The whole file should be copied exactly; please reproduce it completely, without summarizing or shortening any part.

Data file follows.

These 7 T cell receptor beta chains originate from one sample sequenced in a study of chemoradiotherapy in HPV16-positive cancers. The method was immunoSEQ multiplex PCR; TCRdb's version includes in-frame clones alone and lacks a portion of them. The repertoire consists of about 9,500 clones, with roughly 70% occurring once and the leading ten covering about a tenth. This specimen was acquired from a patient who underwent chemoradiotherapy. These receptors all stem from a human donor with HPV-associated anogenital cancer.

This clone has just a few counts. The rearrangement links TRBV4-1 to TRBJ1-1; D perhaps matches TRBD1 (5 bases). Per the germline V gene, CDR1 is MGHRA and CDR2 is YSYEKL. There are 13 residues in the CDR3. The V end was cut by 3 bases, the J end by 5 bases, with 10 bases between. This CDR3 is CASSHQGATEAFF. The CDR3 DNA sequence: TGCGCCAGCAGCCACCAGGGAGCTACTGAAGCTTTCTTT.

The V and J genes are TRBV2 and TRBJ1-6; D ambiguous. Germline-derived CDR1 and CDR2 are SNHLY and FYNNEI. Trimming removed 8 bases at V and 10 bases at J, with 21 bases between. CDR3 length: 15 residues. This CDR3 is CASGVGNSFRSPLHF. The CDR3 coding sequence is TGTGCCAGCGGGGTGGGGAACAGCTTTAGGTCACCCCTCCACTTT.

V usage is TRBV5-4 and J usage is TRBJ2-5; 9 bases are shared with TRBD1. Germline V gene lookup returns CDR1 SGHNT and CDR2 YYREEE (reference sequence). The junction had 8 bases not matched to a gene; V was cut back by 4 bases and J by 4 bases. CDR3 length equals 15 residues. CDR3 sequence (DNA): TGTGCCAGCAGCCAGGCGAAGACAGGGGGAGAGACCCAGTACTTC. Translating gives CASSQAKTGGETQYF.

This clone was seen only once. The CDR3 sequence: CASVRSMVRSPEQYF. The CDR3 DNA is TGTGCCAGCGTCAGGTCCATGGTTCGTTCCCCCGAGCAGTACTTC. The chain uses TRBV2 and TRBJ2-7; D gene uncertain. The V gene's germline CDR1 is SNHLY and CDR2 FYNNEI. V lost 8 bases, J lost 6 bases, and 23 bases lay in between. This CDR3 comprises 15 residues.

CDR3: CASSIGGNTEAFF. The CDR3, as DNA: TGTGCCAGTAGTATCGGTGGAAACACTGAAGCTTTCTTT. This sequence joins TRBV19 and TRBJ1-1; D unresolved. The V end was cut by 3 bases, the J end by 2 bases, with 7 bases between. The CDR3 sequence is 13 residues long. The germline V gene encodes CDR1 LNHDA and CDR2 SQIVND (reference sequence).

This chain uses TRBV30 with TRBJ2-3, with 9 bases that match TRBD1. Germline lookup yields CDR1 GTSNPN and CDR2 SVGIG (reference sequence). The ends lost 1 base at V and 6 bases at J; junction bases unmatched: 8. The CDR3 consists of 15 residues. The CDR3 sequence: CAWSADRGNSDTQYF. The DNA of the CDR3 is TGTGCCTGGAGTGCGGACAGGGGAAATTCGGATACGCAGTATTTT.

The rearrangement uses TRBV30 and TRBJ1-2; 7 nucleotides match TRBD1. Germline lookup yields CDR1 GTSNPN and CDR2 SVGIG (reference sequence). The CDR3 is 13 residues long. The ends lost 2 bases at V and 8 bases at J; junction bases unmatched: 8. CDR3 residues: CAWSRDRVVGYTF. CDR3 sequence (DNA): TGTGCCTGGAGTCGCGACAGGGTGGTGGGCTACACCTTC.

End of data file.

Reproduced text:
These 7 T cell receptor beta chains originate from one sample sequenced in a study of chemoradiotherapy in HPV16-positive cancers. The method was immunoSEQ multiplex PCR; TCRdb's version includes in-frame clones alone and lacks a portion of them. The repertoire consists of about 9,500 clones, with roughly 70% occurring once and the leading ten covering about a tenth. This specimen was acquired from a patient who underwent chemoradiotherapy. These receptors all stem from a human donor with HPV-associated anogenital cancer.

This clone has just a few counts. The rearrangement links TRBV4-1 to TRBJ1-1; D perhaps matches TRBD1 (5 bases). Per the germline V gene, CDR1 is MGHRA and CDR2 is YSYEKL. There are 13 residues in the CDR3. The V end was cut by 3 bases, the J end by 5 bases, with 10 bases between. This CDR3 is CASSHQGATEAFF. The CDR3 DNA sequence: TGCGCCAGCAGCCACCAGGGAGCTACTGAAGCTTTCTTT.

The V and J genes are TRBV2 and TRBJ1-6; D ambiguous. Germline-derived CDR1 and CDR2 are SNHLY and FYNNEI. Trimming removed 8 bases at V and 10 bases at J, with 21 bases between. CDR3 length: 15 residues. This CDR3 is CASGVGNSFRSPLHF. The CDR3 coding sequence is TGTGCCAGCGGGGTGGGGAACAGCTTTAGGTCACCCCTCCACTTT.

V usage is TRBV5-4 and J usage is TRBJ2-5; 9 bases are shared with TRBD1. Germline V gene lookup returns CDR1 SGHNT and CDR2 YYREEE (reference sequence). The junction had 8 bases not matched to a gene; V was cut back by 4 bases and J by 4 bases. CDR3 length equals 15 residues. CDR3 sequence (DNA): TGTGCCAGCAGCCAGGCGAAGACAGGGGGAGAGACCCAGTACTTC. Translating gives CASSQAKTGGETQYF.

This clone was seen only once. The CDR3 sequence: CASVRSMVRSPEQYF. The CDR3 DNA is TGTGCCAGCGTCAGGTCCATGGTTCGTTCCCCCGAGCAGTACTTC. The chain uses TRBV2 and TRBJ2-7; D gene uncertain. The V gene's germline CDR1 is SNHLY and CDR2 FYNNEI. V lost 8 bases, J lost 6 bases, and 23 bases lay in between. This CDR3 comprises 15 residues.

CDR3: CASSIGGNTEAFF. The CDR3, as DNA: TGTGCCAGTAGTATCGGTGGAAACACTGAAGCTTTCTTT. This sequence joins TRBV19 and TRBJ1-1; D unresolved. The V end was cut by 3 bases, the J end by 2 bases, with 7 bases between. The CDR3 sequence is 13 residues long. The germline V gene encodes CDR1 LNHDA and CDR2 SQIVND (reference sequence).

This chain uses TRBV30 with TRBJ2-3, with 9 bases that match TRBD1. Germline lookup yields CDR1 GTSNPN and CDR2 SVGIG (reference sequence). The ends lost 1 base at V and 6 bases at J; junction bases unmatched: 8. The CDR3 consists of 15 residues. The CDR3 sequence: CAWSADRGNSDTQYF. The DNA of the CDR3 is TGTGCCTGGAGTGCGGACAGGGGAAATTCGGATACGCAGTATTTT.

The rearrangement uses TRBV30 and TRBJ1-2; 7 nucleotides match TRBD1. Germline lookup yields CDR1 GTSNPN and CDR2 SVGIG (reference sequence). The CDR3 is 13 residues long. The ends lost 2 bases at V and 8 bases at J; junction bases unmatched: 8. CDR3 residues: CAWSRDRVVGYTF. CDR3 sequence (DNA): TGTGCCTGGAGTCGCGACAGGGTGGTGGGCTACACCTTC.